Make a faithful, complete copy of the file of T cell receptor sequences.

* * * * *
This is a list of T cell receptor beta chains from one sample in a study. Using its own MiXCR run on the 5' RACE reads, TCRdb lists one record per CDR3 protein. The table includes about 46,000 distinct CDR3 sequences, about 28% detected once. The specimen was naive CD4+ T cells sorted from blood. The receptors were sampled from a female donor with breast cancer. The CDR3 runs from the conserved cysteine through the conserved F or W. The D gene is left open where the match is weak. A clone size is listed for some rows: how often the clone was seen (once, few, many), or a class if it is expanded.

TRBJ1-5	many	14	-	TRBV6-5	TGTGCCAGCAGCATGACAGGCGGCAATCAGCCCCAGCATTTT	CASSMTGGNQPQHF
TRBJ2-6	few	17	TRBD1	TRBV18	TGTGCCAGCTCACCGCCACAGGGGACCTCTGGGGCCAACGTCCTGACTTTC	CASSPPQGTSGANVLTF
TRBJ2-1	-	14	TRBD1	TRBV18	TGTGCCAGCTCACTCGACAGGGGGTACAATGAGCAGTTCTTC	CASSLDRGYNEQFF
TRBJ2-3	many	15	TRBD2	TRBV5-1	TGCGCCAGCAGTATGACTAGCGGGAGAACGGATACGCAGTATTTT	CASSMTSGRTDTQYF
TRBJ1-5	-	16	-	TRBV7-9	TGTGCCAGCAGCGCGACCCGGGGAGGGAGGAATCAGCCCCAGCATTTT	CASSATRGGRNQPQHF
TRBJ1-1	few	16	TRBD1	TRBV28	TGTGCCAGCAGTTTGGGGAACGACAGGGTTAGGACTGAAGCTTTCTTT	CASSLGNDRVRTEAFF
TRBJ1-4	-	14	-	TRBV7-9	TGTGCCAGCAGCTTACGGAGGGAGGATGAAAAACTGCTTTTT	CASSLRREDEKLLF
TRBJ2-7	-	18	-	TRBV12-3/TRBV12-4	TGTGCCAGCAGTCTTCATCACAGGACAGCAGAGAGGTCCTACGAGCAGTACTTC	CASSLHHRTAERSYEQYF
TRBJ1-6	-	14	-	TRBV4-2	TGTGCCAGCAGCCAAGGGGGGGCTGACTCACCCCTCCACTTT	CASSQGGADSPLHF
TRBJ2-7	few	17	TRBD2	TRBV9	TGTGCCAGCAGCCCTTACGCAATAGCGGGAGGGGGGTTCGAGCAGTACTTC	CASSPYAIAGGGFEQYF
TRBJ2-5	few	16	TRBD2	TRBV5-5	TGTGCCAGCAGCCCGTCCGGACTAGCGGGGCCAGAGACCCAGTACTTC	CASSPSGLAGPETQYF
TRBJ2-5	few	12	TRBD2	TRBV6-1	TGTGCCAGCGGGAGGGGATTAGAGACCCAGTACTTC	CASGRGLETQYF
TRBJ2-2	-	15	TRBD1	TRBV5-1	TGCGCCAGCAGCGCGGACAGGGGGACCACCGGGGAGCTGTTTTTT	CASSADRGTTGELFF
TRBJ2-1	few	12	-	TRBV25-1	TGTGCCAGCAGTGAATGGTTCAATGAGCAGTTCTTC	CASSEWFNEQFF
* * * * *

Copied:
This is a list of T cell receptor beta chains from one sample in a study. Using its own MiXCR run on the 5' RACE reads, TCRdb lists one record per CDR3 protein. The table includes about 46,000 distinct CDR3 sequences, about 28% detected once. The specimen was naive CD4+ T cells sorted from blood. The receptors were sampled from a female donor with breast cancer. The CDR3 runs from the conserved cysteine through the conserved F or W. The D gene is left open where the match is weak. A clone size is listed for some rows: how often the clone was seen (once, few, many), or a class if it is expanded.

TRBJ1-5	many	14	-	TRBV6-5	TGTGCCAGCAGCATGACAGGCGGCAATCAGCCCCAGCATTTT	CASSMTGGNQPQHF
TRBJ2-6	few	17	TRBD1	TRBV18	TGTGCCAGCTCACCGCCACAGGGGACCTCTGGGGCCAACGTCCTGACTTTC	CASSPPQGTSGANVLTF
TRBJ2-1	-	14	TRBD1	TRBV18	TGTGCCAGCTCACTCGACAGGGGGTACAATGAGCAGTTCTTC	CASSLDRGYNEQFF
TRBJ2-3	many	15	TRBD2	TRBV5-1	TGCGCCAGCAGTATGACTAGCGGGAGAACGGATACGCAGTATTTT	CASSMTSGRTDTQYF
TRBJ1-5	-	16	-	TRBV7-9	TGTGCCAGCAGCGCGACCCGGGGAGGGAGGAATCAGCCCCAGCATTTT	CASSATRGGRNQPQHF
TRBJ1-1	few	16	TRBD1	TRBV28	TGTGCCAGCAGTTTGGGGAACGACAGGGTTAGGACTGAAGCTTTCTTT	CASSLGNDRVRTEAFF
TRBJ1-4	-	14	-	TRBV7-9	TGTGCCAGCAGCTTACGGAGGGAGGATGAAAAACTGCTTTTT	CASSLRREDEKLLF
TRBJ2-7	-	18	-	TRBV12-3/TRBV12-4	TGTGCCAGCAGTCTTCATCACAGGACAGCAGAGAGGTCCTACGAGCAGTACTTC	CASSLHHRTAERSYEQYF
TRBJ1-6	-	14	-	TRBV4-2	TGTGCCAGCAGCCAAGGGGGGGCTGACTCACCCCTCCACTTT	CASSQGGADSPLHF
TRBJ2-7	few	17	TRBD2	TRBV9	TGTGCCAGCAGCCCTTACGCAATAGCGGGAGGGGGGTTCGAGCAGTACTTC	CASSPYAIAGGGFEQYF
TRBJ2-5	few	16	TRBD2	TRBV5-5	TGTGCCAGCAGCCCGTCCGGACTAGCGGGGCCAGAGACCCAGTACTTC	CASSPSGLAGPETQYF
TRBJ2-5	few	12	TRBD2	TRBV6-1	TGTGCCAGCGGGAGGGGATTAGAGACCCAGTACTTC	CASGRGLETQYF
TRBJ2-2	-	15	TRBD1	TRBV5-1	TGCGCCAGCAGCGCGGACAGGGGGACCACCGGGGAGCTGTTTTTT	CASSADRGTTGELFF
TRBJ2-1	few	12	-	TRBV25-1	TGTGCCAGCAGTGAATGGTTCAATGAGCAGTTCTTC	CASSEWFNEQFF